From the NYTimes

http://parenting.blogs.nytimes.com/2013/09/13/my-jewish-daughter-mary/?ref=fashion

Among other things this column and the appended comments raise the issue of the wisdom of letting toddlers name their new siblings. For the record I don't know why the columnist is so bent out of shape about naming a Jewish girl Mary. As the comments note and as I know from my own experience, there were many Jewish girls named Mary in my parents' and grandparents' generation. It is unusual, perhaps vanishingly so, for current Jewish infants to be named Mary, but I think that is in large part due to the fact that Mary has fallen out of fashion, period.

Replies

1
September 15, 2013 4:44 PM

A further thought--Mary was a not uncommon name for Jewish girls when newly arrived immigrants wanted their own names and those of their children to blend in, to be "American."  Now American Jews have more self-cofidence as it were and are less concerned about blending in.  The Ultra-Orthodox no longer bother with English names for civic use and give their children only Hebrew and/or Yiddish names, and the Modern Orthodox often use modern Israeli Hebrew names.  Those of the streams on the left, Reform and Conservative, and those who are secular give their children the whole gamut of fashionable names used by the populace at large and generally also give the child the Hebrew or Yiddish name of a (deceased) relative, this latter often even if the parents are not religious at all.  Thus Mary as a name no longer facilitates adjustment into American society and has grown so out of fashion that the columnist no longer even remembers that it was once (not that long ago) a fairly common name for Jewish women.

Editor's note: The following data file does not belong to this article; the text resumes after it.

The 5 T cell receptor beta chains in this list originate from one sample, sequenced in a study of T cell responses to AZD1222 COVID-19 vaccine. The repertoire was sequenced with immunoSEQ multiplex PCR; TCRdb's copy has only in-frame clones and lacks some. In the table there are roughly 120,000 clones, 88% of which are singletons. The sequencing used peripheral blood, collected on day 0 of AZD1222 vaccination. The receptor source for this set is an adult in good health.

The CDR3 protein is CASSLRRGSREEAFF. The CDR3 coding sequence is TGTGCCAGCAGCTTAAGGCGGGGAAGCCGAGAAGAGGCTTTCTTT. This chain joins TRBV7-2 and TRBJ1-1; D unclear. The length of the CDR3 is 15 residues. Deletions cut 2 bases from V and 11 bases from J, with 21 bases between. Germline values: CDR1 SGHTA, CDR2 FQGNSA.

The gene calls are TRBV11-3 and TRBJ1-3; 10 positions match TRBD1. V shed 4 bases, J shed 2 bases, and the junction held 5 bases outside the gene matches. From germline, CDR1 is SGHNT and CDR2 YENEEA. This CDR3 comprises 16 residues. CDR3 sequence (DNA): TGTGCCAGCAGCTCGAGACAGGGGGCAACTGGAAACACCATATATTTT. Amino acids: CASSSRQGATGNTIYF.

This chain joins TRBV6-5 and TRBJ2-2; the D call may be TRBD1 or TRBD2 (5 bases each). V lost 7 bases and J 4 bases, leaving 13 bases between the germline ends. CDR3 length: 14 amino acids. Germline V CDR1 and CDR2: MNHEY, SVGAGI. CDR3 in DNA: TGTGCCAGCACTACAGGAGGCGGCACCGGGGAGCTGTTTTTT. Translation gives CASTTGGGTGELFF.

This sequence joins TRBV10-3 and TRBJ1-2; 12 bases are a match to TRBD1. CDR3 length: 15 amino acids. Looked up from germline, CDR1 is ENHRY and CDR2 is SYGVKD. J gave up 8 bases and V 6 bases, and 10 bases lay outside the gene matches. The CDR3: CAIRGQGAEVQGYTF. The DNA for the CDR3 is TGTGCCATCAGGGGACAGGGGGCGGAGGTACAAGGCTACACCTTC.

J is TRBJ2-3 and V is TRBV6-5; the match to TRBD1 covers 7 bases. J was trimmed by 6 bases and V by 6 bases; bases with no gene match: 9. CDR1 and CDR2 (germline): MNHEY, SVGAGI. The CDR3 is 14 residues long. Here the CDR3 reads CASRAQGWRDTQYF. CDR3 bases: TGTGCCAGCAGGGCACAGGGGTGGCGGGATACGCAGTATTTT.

2
September 15, 2013 6:34 PM

While I know that my grandparents have a Jewish friend or two named Mary, I must admit that I've always found it to be funny. This might be in part because I only met my first contemporary named Mary when I was in university, so my only real association with the name was Catholicism (not even Christianity in general,) until I was in my 20s.

(There is something about that article that bugged me...)

3
By mk
September 15, 2013 9:40 PM

I can't speak to Jewish naming practices, but I did know a Jewish girl named Christina and one named Mary growing up, both of which were common names for the time.

If someone has strong feelings about certain names then perhaps allowing the three year old choose is not the best option. I chose my sister's name when I was 4, but it was from a list of 2 that was given to me by my parents.